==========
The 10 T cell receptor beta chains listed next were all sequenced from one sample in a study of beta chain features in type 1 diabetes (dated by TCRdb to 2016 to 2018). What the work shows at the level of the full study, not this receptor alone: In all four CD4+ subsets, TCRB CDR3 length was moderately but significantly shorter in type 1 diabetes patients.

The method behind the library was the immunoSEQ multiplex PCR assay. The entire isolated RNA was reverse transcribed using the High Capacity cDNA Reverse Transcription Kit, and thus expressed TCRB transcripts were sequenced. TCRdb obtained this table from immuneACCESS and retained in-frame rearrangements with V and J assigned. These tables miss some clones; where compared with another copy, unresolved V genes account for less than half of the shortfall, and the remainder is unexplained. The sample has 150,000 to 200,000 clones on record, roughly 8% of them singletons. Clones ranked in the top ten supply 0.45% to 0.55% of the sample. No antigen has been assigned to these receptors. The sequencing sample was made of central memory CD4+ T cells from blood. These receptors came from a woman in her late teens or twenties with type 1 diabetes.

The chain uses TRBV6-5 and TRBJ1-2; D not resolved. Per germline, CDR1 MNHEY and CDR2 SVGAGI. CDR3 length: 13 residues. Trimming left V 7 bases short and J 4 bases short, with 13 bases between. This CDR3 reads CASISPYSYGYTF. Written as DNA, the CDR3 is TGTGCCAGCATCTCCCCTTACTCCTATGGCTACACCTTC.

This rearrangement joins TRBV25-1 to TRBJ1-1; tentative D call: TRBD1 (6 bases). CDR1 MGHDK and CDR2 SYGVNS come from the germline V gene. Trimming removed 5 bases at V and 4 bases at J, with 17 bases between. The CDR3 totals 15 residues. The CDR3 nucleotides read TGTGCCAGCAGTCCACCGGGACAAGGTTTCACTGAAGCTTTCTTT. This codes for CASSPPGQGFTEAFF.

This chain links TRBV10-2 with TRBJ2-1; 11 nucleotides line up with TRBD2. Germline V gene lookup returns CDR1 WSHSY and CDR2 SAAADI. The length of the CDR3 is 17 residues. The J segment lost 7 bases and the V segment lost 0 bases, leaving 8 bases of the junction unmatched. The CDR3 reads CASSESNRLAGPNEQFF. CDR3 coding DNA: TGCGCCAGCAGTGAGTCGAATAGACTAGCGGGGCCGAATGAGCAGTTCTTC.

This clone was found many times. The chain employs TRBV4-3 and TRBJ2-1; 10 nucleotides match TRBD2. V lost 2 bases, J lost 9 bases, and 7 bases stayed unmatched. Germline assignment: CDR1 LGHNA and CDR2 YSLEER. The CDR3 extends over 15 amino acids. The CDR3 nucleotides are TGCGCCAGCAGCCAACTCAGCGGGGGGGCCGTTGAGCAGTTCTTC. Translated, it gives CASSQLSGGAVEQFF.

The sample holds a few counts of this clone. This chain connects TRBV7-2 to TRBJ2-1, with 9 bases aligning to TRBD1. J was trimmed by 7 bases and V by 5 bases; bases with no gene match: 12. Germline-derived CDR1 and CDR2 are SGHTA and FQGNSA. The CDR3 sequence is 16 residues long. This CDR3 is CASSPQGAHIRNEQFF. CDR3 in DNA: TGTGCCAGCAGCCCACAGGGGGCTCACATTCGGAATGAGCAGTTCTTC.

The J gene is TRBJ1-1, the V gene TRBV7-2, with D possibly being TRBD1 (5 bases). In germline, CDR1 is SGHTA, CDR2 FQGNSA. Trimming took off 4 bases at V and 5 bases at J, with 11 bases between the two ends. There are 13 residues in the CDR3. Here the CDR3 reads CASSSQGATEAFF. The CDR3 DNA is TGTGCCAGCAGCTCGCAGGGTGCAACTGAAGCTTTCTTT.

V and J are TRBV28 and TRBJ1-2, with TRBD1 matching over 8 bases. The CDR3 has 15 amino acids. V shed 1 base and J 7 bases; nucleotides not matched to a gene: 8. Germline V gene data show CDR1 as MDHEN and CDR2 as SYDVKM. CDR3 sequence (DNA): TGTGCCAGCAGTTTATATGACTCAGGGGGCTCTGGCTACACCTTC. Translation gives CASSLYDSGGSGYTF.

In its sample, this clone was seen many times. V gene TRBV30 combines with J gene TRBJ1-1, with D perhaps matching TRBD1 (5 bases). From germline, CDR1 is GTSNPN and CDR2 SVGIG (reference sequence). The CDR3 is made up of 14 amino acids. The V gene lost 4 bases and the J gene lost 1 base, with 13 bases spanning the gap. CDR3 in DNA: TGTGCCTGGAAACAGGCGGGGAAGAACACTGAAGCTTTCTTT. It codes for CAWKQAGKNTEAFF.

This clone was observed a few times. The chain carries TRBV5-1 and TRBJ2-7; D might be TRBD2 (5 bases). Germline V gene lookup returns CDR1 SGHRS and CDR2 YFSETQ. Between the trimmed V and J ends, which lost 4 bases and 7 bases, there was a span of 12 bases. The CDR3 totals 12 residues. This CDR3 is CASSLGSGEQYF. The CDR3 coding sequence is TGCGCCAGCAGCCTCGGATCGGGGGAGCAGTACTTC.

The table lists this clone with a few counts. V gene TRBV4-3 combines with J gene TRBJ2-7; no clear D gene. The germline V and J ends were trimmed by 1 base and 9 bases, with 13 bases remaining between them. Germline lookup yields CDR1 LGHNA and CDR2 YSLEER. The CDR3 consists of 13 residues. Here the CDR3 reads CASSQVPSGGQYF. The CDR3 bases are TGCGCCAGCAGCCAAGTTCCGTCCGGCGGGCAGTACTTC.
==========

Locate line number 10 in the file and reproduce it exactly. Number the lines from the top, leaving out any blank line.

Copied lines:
In its sample, this clone was seen many times. V gene TRBV30 combines with J gene TRBJ1-1, with D perhaps matching TRBD1 (5 bases). From germline, CDR1 is GTSNPN and CDR2 SVGIG (reference sequence). The CDR3 is made up of 14 amino acids. The V gene lost 4 bases and the J gene lost 1 base, with 13 bases spanning the gap. CDR3 in DNA: TGTGCCTGGAAACAGGCGGGGAAGAACACTGAAGCTTTCTTT. It codes for CAWKQAGKNTEAFF.